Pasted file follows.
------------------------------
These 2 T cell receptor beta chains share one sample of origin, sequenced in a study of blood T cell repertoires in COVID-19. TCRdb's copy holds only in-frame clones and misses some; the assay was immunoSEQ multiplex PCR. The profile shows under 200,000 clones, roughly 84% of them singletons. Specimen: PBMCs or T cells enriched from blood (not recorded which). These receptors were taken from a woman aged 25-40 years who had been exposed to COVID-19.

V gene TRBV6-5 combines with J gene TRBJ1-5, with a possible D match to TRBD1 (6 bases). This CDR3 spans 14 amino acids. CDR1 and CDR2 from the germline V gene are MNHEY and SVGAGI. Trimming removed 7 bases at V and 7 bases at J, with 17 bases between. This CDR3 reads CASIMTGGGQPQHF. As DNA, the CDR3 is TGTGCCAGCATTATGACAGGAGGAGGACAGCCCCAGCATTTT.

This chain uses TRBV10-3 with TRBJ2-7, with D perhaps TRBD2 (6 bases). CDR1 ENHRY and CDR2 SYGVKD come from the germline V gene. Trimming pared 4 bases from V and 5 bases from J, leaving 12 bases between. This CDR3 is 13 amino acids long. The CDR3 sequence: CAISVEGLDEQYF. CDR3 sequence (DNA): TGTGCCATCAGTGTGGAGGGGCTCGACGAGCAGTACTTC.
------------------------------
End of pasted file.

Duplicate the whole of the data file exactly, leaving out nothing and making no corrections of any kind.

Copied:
These 2 T cell receptor beta chains share one sample of origin, sequenced in a study of blood T cell repertoires in COVID-19. TCRdb's copy holds only in-frame clones and misses some; the assay was immunoSEQ multiplex PCR. The profile shows under 200,000 clones, roughly 84% of them singletons. Specimen: PBMCs or T cells enriched from blood (not recorded which). These receptors were taken from a woman aged 25-40 years who had been exposed to COVID-19.

V gene TRBV6-5 combines with J gene TRBJ1-5, with a possible D match to TRBD1 (6 bases). This CDR3 spans 14 amino acids. CDR1 and CDR2 from the germline V gene are MNHEY and SVGAGI. Trimming removed 7 bases at V and 7 bases at J, with 17 bases between. This CDR3 reads CASIMTGGGQPQHF. As DNA, the CDR3 is TGTGCCAGCATTATGACAGGAGGAGGACAGCCCCAGCATTTT.

This chain uses TRBV10-3 with TRBJ2-7, with D perhaps TRBD2 (6 bases). CDR1 ENHRY and CDR2 SYGVKD come from the germline V gene. Trimming pared 4 bases from V and 5 bases from J, leaving 12 bases between. This CDR3 is 13 amino acids long. The CDR3 sequence: CAISVEGLDEQYF. CDR3 sequence (DNA): TGTGCCATCAGTGTGGAGGGGCTCGACGAGCAGTACTTC.